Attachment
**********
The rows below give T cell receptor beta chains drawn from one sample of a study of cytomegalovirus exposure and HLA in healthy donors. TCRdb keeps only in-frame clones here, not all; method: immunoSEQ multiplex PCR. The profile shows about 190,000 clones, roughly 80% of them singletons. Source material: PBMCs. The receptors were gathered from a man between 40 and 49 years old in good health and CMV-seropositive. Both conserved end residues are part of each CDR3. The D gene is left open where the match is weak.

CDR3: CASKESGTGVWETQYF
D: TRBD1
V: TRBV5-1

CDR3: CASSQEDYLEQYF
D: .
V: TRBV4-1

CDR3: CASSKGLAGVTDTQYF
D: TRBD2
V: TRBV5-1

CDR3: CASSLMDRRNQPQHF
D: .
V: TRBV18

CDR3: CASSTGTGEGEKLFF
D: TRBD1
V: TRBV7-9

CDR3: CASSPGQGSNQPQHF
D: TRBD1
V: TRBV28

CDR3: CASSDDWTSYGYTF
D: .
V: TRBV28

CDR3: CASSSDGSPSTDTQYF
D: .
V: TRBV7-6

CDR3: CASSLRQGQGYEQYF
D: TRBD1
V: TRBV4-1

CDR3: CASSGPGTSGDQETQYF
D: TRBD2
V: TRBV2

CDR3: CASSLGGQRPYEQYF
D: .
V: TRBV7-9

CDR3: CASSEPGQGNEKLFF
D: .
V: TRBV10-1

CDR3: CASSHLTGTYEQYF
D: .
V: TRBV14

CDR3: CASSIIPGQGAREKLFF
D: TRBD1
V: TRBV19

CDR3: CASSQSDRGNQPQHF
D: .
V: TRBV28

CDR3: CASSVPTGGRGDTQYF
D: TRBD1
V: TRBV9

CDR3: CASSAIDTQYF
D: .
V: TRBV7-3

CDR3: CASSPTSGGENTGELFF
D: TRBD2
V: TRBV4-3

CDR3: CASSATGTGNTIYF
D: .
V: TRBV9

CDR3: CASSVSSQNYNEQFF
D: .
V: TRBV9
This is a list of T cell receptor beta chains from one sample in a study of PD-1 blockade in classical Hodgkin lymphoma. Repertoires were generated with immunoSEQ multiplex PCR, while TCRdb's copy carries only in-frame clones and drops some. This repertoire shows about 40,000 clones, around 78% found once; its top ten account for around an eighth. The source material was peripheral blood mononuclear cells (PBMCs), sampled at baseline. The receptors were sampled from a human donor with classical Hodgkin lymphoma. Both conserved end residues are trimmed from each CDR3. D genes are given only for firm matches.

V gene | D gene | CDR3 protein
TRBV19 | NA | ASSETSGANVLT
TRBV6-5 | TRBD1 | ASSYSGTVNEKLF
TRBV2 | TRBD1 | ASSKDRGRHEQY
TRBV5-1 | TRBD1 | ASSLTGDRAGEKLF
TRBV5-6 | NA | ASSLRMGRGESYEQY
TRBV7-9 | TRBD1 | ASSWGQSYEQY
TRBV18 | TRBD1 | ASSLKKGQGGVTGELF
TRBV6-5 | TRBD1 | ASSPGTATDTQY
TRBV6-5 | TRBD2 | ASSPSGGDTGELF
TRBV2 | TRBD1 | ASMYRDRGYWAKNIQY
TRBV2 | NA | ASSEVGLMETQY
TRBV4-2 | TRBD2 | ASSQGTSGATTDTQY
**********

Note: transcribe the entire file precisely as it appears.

The rows below give T cell receptor beta chains drawn from one sample of a study of cytomegalovirus exposure and HLA in healthy donors. TCRdb keeps only in-frame clones here, not all; method: immunoSEQ multiplex PCR. The profile shows about 190,000 clones, roughly 80% of them singletons. Source material: PBMCs. The receptors were gathered from a man between 40 and 49 years old in good health and CMV-seropositive. Both conserved end residues are part of each CDR3. The D gene is left open where the match is weak.

CDR3: CASKESGTGVWETQYF
D: TRBD1
V: TRBV5-1

CDR3: CASSQEDYLEQYF
D: .
V: TRBV4-1

CDR3: CASSKGLAGVTDTQYF
D: TRBD2
V: TRBV5-1

CDR3: CASSLMDRRNQPQHF
D: .
V: TRBV18

CDR3: CASSTGTGEGEKLFF
D: TRBD1
V: TRBV7-9

CDR3: CASSPGQGSNQPQHF
D: TRBD1
V: TRBV28

CDR3: CASSDDWTSYGYTF
D: .
V: TRBV28

CDR3: CASSSDGSPSTDTQYF
D: .
V: TRBV7-6

CDR3: CASSLRQGQGYEQYF
D: TRBD1
V: TRBV4-1

CDR3: CASSGPGTSGDQETQYF
D: TRBD2
V: TRBV2

CDR3: CASSLGGQRPYEQYF
D: .
V: TRBV7-9

CDR3: CASSEPGQGNEKLFF
D: .
V: TRBV10-1

CDR3: CASSHLTGTYEQYF
D: .
V: TRBV14

CDR3: CASSIIPGQGAREKLFF
D: TRBD1
V: TRBV19

CDR3: CASSQSDRGNQPQHF
D: .
V: TRBV28

CDR3: CASSVPTGGRGDTQYF
D: TRBD1
V: TRBV9

CDR3: CASSAIDTQYF
D: .
V: TRBV7-3

CDR3: CASSPTSGGENTGELFF
D: TRBD2
V: TRBV4-3

CDR3: CASSATGTGNTIYF
D: .
V: TRBV9

CDR3: CASSVSSQNYNEQFF
D: .
V: TRBV9
This is a list of T cell receptor beta chains from one sample in a study of PD-1 blockade in classical Hodgkin lymphoma. Repertoires were generated with immunoSEQ multiplex PCR, while TCRdb's copy carries only in-frame clones and drops some. This repertoire shows about 40,000 clones, around 78% found once; its top ten account for around an eighth. The source material was peripheral blood mononuclear cells (PBMCs), sampled at baseline. The receptors were sampled from a human donor with classical Hodgkin lymphoma. Both conserved end residues are trimmed from each CDR3. D genes are given only for firm matches.

V gene | D gene | CDR3 protein
TRBV19 | NA | ASSETSGANVLT
TRBV6-5 | TRBD1 | ASSYSGTVNEKLF
TRBV2 | TRBD1 | ASSKDRGRHEQY
TRBV5-1 | TRBD1 | ASSLTGDRAGEKLF
TRBV5-6 | NA | ASSLRMGRGESYEQY
TRBV7-9 | TRBD1 | ASSWGQSYEQY
TRBV18 | TRBD1 | ASSLKKGQGGVTGELF
TRBV6-5 | TRBD1 | ASSPGTATDTQY
TRBV6-5 | TRBD2 | ASSPSGGDTGELF
TRBV2 | TRBD1 | ASMYRDRGYWAKNIQY
TRBV2 | NA | ASSEVGLMETQY
TRBV4-2 | TRBD2 | ASSQGTSGATTDTQY